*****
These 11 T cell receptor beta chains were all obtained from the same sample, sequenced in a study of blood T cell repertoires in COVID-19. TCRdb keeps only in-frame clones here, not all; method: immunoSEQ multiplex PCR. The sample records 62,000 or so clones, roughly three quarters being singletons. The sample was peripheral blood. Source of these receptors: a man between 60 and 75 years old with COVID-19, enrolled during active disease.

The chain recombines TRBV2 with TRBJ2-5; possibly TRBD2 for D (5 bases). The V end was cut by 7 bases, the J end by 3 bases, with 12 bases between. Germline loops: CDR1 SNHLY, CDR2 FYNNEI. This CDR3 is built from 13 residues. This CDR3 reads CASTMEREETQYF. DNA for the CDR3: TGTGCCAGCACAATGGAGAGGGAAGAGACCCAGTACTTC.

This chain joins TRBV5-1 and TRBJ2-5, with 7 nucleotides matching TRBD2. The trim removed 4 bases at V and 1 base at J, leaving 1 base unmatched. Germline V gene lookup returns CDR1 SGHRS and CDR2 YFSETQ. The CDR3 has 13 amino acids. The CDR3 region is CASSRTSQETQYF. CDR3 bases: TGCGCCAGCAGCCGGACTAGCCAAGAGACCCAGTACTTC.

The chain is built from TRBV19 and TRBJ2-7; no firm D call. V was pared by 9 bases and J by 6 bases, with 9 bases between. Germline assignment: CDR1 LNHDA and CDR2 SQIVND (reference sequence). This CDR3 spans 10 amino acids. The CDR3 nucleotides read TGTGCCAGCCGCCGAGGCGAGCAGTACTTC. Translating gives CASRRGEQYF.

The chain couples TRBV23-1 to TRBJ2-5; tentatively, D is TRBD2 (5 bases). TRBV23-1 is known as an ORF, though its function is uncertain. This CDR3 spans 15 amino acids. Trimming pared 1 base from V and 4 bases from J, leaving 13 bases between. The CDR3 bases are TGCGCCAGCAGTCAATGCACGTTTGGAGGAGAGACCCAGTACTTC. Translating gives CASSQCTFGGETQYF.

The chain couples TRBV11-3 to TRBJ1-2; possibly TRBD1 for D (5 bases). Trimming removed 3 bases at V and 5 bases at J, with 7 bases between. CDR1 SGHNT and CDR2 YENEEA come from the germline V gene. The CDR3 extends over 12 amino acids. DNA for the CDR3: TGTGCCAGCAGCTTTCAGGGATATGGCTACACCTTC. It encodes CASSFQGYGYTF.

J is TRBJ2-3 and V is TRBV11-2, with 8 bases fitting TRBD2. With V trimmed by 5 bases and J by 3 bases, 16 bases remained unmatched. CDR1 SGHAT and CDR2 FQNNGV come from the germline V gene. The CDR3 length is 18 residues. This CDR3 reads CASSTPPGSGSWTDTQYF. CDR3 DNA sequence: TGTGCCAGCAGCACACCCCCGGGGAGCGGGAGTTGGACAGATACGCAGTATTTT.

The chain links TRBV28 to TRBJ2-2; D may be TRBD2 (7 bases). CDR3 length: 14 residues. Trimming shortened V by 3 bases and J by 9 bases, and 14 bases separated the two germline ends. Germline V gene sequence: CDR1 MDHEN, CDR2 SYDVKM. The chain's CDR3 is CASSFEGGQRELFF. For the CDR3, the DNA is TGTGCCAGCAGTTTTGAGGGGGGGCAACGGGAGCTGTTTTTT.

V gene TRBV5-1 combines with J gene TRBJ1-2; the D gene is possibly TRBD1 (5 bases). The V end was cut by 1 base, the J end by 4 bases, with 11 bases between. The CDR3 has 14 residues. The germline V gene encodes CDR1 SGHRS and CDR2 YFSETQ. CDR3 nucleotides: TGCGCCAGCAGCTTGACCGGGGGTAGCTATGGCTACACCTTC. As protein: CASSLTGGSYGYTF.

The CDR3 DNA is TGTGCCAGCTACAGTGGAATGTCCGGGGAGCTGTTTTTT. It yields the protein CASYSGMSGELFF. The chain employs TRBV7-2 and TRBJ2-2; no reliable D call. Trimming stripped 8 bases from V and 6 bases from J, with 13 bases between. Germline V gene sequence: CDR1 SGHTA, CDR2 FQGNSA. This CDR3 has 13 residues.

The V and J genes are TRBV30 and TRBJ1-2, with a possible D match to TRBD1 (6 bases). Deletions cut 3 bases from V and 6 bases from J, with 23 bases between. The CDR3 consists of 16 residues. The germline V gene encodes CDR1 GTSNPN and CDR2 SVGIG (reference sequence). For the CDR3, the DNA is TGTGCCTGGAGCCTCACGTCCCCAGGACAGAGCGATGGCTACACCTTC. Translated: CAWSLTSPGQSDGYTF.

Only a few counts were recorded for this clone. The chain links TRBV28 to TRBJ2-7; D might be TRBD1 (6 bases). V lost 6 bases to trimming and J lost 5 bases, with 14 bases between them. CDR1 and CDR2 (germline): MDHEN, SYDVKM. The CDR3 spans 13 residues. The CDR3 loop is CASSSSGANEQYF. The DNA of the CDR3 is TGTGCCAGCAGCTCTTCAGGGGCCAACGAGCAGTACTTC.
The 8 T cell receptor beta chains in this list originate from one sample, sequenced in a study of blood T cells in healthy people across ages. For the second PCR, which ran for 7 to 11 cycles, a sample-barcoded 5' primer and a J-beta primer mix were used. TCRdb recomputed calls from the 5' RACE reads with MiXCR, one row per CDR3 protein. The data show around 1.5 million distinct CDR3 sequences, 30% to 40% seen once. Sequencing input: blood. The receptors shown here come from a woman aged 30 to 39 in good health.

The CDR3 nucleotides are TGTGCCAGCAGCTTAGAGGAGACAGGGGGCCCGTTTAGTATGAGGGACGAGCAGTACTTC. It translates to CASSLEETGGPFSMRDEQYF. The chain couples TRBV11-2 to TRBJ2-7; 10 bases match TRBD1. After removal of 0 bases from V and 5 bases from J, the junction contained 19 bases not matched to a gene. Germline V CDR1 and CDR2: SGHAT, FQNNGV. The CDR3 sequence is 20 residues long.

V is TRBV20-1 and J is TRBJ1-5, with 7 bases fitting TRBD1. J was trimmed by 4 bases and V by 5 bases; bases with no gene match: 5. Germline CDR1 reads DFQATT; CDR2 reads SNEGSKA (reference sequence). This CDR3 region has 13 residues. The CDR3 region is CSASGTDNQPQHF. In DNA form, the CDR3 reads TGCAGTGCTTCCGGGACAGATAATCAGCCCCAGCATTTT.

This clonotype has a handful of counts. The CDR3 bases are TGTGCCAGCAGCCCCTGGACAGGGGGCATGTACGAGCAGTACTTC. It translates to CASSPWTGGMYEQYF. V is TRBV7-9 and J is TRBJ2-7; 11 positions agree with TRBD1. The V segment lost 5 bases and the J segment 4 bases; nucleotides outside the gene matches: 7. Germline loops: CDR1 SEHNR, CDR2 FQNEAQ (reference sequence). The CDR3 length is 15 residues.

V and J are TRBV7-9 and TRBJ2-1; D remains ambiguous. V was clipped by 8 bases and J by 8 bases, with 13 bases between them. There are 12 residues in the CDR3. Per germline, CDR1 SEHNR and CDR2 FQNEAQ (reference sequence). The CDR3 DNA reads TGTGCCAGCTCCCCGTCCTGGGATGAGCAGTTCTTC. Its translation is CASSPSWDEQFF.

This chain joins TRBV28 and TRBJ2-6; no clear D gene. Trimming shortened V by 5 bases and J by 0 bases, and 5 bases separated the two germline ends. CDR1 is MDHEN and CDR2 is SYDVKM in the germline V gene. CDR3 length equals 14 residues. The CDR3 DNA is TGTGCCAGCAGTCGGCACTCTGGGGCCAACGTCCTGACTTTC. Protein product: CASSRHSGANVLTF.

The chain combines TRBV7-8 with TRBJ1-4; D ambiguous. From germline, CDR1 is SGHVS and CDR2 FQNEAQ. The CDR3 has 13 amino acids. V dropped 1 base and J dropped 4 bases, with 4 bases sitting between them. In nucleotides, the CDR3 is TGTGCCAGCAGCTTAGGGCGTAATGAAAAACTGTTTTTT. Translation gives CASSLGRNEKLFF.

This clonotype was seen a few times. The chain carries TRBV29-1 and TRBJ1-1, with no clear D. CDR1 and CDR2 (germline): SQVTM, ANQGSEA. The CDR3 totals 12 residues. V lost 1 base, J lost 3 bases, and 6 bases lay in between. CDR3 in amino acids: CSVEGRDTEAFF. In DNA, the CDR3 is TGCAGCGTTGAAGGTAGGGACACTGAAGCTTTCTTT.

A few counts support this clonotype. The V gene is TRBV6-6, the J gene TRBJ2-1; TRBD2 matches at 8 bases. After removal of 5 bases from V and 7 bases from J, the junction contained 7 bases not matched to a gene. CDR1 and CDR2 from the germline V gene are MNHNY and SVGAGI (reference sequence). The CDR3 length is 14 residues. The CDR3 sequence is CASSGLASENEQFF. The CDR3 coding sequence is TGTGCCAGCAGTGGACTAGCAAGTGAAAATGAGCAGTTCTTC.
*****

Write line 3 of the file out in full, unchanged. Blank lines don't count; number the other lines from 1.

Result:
This chain joins TRBV5-1 and TRBJ2-5, with 7 nucleotides matching TRBD2. The trim removed 4 bases at V and 1 base at J, leaving 1 base unmatched. Germline V gene lookup returns CDR1 SGHRS and CDR2 YFSETQ. The CDR3 has 13 amino acids. The CDR3 region is CASSRTSQETQYF. CDR3 bases: TGCGCCAGCAGCCGGACTAGCCAAGAGACCCAGTACTTC.